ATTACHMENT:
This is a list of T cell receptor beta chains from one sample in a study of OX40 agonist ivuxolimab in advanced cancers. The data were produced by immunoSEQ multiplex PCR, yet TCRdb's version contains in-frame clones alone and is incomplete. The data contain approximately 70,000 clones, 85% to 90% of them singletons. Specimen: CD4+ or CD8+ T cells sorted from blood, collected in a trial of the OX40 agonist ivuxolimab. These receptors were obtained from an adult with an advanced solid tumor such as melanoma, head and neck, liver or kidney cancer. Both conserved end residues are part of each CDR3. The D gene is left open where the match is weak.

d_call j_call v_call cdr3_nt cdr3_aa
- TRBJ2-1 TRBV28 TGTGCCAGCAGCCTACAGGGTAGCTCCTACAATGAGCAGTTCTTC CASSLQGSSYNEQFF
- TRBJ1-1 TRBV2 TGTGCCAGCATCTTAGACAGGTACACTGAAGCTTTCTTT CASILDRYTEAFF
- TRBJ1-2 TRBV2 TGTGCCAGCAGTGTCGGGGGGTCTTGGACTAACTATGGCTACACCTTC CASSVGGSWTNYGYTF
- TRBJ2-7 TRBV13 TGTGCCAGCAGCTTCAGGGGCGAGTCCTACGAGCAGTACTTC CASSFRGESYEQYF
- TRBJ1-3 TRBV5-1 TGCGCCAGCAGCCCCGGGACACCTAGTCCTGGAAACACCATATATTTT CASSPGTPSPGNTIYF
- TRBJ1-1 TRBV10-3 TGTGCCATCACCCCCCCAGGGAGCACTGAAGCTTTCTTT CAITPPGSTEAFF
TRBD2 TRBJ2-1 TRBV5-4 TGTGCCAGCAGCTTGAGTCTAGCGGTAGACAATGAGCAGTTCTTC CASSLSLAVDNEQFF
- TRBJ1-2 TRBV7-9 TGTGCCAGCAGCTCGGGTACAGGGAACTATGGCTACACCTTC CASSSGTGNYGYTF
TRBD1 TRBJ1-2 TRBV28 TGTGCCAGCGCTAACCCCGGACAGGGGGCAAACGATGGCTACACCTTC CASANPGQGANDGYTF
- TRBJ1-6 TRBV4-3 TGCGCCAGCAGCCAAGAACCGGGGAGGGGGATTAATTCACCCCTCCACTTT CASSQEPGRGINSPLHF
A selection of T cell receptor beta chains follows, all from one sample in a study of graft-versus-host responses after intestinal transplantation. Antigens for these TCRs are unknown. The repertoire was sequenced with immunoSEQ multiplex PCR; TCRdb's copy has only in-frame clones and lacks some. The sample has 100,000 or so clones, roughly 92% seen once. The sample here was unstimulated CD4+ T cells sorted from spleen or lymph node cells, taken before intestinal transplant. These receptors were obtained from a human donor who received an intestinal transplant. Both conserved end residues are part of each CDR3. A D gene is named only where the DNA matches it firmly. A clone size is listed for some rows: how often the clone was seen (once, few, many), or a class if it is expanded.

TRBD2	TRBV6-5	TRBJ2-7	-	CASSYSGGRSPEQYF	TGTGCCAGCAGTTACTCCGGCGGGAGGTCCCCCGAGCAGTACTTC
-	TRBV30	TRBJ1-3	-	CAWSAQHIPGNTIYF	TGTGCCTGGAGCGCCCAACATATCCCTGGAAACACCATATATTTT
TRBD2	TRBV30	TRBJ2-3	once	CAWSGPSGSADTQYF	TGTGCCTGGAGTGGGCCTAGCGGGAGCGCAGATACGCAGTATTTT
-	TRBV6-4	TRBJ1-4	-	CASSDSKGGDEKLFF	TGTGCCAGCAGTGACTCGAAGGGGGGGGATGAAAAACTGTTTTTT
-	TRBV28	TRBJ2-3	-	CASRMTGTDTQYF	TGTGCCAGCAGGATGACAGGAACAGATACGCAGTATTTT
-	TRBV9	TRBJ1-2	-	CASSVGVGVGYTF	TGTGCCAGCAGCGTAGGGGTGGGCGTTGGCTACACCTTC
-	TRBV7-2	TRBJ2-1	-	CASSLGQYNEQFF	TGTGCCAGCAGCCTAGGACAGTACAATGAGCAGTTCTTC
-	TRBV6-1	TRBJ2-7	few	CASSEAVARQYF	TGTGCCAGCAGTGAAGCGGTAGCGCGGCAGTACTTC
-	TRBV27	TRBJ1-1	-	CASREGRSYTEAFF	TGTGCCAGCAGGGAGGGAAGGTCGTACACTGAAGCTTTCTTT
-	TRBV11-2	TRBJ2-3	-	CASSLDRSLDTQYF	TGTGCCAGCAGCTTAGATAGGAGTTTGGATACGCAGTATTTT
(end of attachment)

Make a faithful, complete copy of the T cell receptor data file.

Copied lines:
This is a list of T cell receptor beta chains from one sample in a study of OX40 agonist ivuxolimab in advanced cancers. The data were produced by immunoSEQ multiplex PCR, yet TCRdb's version contains in-frame clones alone and is incomplete. The data contain approximately 70,000 clones, 85% to 90% of them singletons. Specimen: CD4+ or CD8+ T cells sorted from blood, collected in a trial of the OX40 agonist ivuxolimab. These receptors were obtained from an adult with an advanced solid tumor such as melanoma, head and neck, liver or kidney cancer. Both conserved end residues are part of each CDR3. The D gene is left open where the match is weak.

d_call j_call v_call cdr3_nt cdr3_aa
- TRBJ2-1 TRBV28 TGTGCCAGCAGCCTACAGGGTAGCTCCTACAATGAGCAGTTCTTC CASSLQGSSYNEQFF
- TRBJ1-1 TRBV2 TGTGCCAGCATCTTAGACAGGTACACTGAAGCTTTCTTT CASILDRYTEAFF
- TRBJ1-2 TRBV2 TGTGCCAGCAGTGTCGGGGGGTCTTGGACTAACTATGGCTACACCTTC CASSVGGSWTNYGYTF
- TRBJ2-7 TRBV13 TGTGCCAGCAGCTTCAGGGGCGAGTCCTACGAGCAGTACTTC CASSFRGESYEQYF
- TRBJ1-3 TRBV5-1 TGCGCCAGCAGCCCCGGGACACCTAGTCCTGGAAACACCATATATTTT CASSPGTPSPGNTIYF
- TRBJ1-1 TRBV10-3 TGTGCCATCACCCCCCCAGGGAGCACTGAAGCTTTCTTT CAITPPGSTEAFF
TRBD2 TRBJ2-1 TRBV5-4 TGTGCCAGCAGCTTGAGTCTAGCGGTAGACAATGAGCAGTTCTTC CASSLSLAVDNEQFF
- TRBJ1-2 TRBV7-9 TGTGCCAGCAGCTCGGGTACAGGGAACTATGGCTACACCTTC CASSSGTGNYGYTF
TRBD1 TRBJ1-2 TRBV28 TGTGCCAGCGCTAACCCCGGACAGGGGGCAAACGATGGCTACACCTTC CASANPGQGANDGYTF
- TRBJ1-6 TRBV4-3 TGCGCCAGCAGCCAAGAACCGGGGAGGGGGATTAATTCACCCCTCCACTTT CASSQEPGRGINSPLHF
A selection of T cell receptor beta chains follows, all from one sample in a study of graft-versus-host responses after intestinal transplantation. Antigens for these TCRs are unknown. The repertoire was sequenced with immunoSEQ multiplex PCR; TCRdb's copy has only in-frame clones and lacks some. The sample has 100,000 or so clones, roughly 92% seen once. The sample here was unstimulated CD4+ T cells sorted from spleen or lymph node cells, taken before intestinal transplant. These receptors were obtained from a human donor who received an intestinal transplant. Both conserved end residues are part of each CDR3. A D gene is named only where the DNA matches it firmly. A clone size is listed for some rows: how often the clone was seen (once, few, many), or a class if it is expanded.

TRBD2	TRBV6-5	TRBJ2-7	-	CASSYSGGRSPEQYF	TGTGCCAGCAGTTACTCCGGCGGGAGGTCCCCCGAGCAGTACTTC
-	TRBV30	TRBJ1-3	-	CAWSAQHIPGNTIYF	TGTGCCTGGAGCGCCCAACATATCCCTGGAAACACCATATATTTT
TRBD2	TRBV30	TRBJ2-3	once	CAWSGPSGSADTQYF	TGTGCCTGGAGTGGGCCTAGCGGGAGCGCAGATACGCAGTATTTT
-	TRBV6-4	TRBJ1-4	-	CASSDSKGGDEKLFF	TGTGCCAGCAGTGACTCGAAGGGGGGGGATGAAAAACTGTTTTTT
-	TRBV28	TRBJ2-3	-	CASRMTGTDTQYF	TGTGCCAGCAGGATGACAGGAACAGATACGCAGTATTTT
-	TRBV9	TRBJ1-2	-	CASSVGVGVGYTF	TGTGCCAGCAGCGTAGGGGTGGGCGTTGGCTACACCTTC
-	TRBV7-2	TRBJ2-1	-	CASSLGQYNEQFF	TGTGCCAGCAGCCTAGGACAGTACAATGAGCAGTTCTTC
-	TRBV6-1	TRBJ2-7	few	CASSEAVARQYF	TGTGCCAGCAGTGAAGCGGTAGCGCGGCAGTACTTC
-	TRBV27	TRBJ1-1	-	CASREGRSYTEAFF	TGTGCCAGCAGGGAGGGAAGGTCGTACACTGAAGCTTTCTTT
-	TRBV11-2	TRBJ2-3	-	CASSLDRSLDTQYF	TGTGCCAGCAGCTTAGATAGGAGTTTGGATACGCAGTATTTT